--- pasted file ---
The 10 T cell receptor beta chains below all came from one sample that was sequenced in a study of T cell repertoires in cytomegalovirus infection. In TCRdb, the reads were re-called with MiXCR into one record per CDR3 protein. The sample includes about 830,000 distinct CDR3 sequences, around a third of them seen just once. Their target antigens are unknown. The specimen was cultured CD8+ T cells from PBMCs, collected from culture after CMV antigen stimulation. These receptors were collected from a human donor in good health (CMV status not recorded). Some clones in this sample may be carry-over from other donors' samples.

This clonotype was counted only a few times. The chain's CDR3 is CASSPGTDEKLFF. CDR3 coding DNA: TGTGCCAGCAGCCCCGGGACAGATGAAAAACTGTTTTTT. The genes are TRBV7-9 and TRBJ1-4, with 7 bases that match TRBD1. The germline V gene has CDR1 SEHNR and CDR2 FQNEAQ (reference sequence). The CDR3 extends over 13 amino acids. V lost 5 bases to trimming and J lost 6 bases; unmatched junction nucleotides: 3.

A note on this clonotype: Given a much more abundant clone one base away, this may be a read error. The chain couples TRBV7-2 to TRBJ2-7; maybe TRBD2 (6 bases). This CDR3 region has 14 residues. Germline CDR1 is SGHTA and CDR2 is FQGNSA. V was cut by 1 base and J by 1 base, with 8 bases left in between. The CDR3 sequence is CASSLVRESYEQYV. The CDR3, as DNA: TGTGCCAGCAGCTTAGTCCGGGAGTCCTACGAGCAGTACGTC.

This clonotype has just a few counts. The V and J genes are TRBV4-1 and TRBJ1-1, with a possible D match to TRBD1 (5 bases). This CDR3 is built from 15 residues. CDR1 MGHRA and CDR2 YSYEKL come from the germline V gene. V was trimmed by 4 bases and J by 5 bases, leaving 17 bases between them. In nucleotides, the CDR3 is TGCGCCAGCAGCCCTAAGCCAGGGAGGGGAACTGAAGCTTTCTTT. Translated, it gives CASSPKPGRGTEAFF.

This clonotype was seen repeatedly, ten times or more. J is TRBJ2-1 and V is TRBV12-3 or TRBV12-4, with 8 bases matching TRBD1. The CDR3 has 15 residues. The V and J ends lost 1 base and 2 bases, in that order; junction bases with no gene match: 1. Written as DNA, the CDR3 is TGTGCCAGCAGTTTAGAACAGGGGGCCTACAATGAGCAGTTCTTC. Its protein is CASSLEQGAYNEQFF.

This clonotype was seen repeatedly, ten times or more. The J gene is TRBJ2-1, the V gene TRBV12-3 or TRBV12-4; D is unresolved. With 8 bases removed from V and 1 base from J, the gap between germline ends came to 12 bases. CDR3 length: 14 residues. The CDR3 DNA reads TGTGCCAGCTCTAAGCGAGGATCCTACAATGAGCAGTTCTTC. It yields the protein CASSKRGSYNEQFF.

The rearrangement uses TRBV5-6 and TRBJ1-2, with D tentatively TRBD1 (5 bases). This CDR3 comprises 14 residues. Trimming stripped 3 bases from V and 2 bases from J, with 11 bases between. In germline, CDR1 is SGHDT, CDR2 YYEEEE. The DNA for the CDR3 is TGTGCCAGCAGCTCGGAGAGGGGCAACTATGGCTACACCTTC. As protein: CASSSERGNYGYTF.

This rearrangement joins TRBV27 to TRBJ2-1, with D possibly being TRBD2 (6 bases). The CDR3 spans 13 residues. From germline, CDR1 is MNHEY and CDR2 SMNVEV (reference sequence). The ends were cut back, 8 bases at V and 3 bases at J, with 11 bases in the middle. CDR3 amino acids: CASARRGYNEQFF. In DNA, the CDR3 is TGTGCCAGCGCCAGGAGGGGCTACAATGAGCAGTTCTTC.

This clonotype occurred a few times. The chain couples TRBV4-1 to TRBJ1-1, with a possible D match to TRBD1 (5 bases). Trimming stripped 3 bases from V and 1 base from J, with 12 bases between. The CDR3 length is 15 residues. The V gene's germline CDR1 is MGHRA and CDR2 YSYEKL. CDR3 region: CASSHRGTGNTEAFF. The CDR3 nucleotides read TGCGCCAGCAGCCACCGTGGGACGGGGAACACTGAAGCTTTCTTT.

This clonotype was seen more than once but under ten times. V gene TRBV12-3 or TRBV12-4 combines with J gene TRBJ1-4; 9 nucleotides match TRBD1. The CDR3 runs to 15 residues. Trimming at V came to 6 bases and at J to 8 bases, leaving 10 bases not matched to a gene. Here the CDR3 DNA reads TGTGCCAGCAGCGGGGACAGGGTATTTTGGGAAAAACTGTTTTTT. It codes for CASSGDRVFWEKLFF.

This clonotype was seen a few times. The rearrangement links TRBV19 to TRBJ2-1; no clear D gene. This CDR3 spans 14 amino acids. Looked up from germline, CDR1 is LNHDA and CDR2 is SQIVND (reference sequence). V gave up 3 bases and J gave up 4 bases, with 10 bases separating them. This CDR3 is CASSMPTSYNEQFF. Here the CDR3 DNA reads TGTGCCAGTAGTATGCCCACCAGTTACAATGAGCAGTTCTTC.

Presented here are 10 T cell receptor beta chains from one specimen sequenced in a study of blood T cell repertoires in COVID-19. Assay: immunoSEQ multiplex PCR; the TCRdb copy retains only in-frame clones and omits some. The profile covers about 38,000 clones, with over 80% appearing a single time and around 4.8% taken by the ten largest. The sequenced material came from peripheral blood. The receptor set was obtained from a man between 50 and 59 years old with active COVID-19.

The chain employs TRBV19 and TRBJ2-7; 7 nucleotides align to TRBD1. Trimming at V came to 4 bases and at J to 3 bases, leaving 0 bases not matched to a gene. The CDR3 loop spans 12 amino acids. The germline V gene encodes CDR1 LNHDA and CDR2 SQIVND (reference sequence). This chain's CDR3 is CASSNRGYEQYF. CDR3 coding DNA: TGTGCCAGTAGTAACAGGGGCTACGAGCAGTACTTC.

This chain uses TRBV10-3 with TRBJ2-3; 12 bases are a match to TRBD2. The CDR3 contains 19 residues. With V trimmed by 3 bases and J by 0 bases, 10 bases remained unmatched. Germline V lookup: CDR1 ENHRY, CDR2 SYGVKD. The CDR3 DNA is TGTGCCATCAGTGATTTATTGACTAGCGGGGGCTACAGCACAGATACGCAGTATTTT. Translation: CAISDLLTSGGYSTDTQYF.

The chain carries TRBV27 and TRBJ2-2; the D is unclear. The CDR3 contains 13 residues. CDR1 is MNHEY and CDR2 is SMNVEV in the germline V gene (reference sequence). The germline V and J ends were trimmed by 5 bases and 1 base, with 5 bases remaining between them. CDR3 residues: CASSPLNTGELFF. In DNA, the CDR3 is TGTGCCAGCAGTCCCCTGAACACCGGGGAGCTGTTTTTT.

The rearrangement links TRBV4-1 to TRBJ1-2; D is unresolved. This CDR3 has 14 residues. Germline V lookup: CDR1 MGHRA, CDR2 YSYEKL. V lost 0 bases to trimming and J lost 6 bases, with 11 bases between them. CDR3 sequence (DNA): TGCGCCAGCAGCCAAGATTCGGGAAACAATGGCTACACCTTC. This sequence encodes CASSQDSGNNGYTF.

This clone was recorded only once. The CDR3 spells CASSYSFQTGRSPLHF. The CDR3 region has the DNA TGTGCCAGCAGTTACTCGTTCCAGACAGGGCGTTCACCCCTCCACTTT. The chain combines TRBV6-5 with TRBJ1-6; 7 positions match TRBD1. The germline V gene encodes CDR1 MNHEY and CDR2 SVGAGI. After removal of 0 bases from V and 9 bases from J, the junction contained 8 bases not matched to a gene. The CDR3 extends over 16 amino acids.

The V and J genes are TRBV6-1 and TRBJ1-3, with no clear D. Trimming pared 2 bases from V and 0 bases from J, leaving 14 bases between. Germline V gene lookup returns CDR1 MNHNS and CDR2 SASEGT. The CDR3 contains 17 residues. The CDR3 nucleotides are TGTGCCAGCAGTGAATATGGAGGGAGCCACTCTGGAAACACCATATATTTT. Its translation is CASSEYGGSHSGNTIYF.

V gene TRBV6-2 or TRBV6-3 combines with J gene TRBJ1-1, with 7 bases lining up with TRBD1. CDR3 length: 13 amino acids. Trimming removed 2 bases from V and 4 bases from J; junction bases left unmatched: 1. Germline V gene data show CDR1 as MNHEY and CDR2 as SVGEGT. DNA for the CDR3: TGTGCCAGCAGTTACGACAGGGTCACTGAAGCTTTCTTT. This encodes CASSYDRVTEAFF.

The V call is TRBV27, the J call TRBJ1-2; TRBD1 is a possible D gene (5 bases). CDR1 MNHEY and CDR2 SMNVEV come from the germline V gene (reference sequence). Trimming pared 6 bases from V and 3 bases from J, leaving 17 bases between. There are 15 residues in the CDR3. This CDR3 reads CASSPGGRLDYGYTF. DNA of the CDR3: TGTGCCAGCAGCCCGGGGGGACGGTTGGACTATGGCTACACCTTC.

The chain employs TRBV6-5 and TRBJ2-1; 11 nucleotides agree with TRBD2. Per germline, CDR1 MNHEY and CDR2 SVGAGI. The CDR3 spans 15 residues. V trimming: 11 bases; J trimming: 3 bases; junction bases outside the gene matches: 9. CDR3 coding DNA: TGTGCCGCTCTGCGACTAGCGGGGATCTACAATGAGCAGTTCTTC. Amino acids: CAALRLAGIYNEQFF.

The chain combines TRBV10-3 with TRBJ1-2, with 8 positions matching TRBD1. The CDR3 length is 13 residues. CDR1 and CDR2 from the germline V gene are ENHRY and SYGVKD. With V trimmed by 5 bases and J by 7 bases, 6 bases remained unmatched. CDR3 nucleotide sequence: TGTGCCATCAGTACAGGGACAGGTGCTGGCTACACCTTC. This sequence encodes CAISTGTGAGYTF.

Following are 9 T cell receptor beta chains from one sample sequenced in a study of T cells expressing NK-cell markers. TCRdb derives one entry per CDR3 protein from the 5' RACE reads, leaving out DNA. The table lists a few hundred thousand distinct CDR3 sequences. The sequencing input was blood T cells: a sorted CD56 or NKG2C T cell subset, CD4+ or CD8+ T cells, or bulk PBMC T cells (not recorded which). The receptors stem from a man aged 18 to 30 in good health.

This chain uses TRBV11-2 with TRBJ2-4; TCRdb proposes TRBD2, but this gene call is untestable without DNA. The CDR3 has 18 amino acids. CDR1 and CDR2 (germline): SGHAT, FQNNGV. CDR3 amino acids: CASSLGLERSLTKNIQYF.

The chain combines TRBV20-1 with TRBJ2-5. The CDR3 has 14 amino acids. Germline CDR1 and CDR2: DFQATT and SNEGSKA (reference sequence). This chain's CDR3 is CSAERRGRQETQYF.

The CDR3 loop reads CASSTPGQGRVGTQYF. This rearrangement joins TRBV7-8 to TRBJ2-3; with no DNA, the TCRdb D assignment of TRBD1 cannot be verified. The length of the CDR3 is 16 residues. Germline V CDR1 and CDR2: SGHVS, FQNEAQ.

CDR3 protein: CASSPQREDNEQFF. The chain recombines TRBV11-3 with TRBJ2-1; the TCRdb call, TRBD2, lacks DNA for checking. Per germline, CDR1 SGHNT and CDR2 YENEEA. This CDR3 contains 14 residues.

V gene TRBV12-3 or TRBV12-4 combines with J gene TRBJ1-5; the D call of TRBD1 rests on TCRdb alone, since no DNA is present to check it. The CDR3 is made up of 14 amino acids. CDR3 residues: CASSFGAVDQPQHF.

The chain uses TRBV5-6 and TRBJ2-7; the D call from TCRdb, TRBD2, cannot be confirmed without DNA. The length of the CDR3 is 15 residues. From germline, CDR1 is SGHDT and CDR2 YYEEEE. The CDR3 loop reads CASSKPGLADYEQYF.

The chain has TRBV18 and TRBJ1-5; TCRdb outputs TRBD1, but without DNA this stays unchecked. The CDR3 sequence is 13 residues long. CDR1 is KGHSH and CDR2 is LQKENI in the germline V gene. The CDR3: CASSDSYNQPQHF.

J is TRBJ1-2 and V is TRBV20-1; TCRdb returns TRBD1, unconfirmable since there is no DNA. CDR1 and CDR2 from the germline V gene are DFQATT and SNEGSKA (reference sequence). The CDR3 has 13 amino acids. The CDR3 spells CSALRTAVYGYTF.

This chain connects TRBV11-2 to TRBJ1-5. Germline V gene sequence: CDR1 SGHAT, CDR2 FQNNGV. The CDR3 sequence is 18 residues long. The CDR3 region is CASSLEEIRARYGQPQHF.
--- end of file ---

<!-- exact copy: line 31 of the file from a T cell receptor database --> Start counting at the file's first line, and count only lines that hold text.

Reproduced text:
J is TRBJ1-2 and V is TRBV20-1; TCRdb returns TRBD1, unconfirmable since there is no DNA. CDR1 and CDR2 from the germline V gene are DFQATT and SNEGSKA (reference sequence). The CDR3 has 13 amino acids. The CDR3 spells CSALRTAVYGYTF.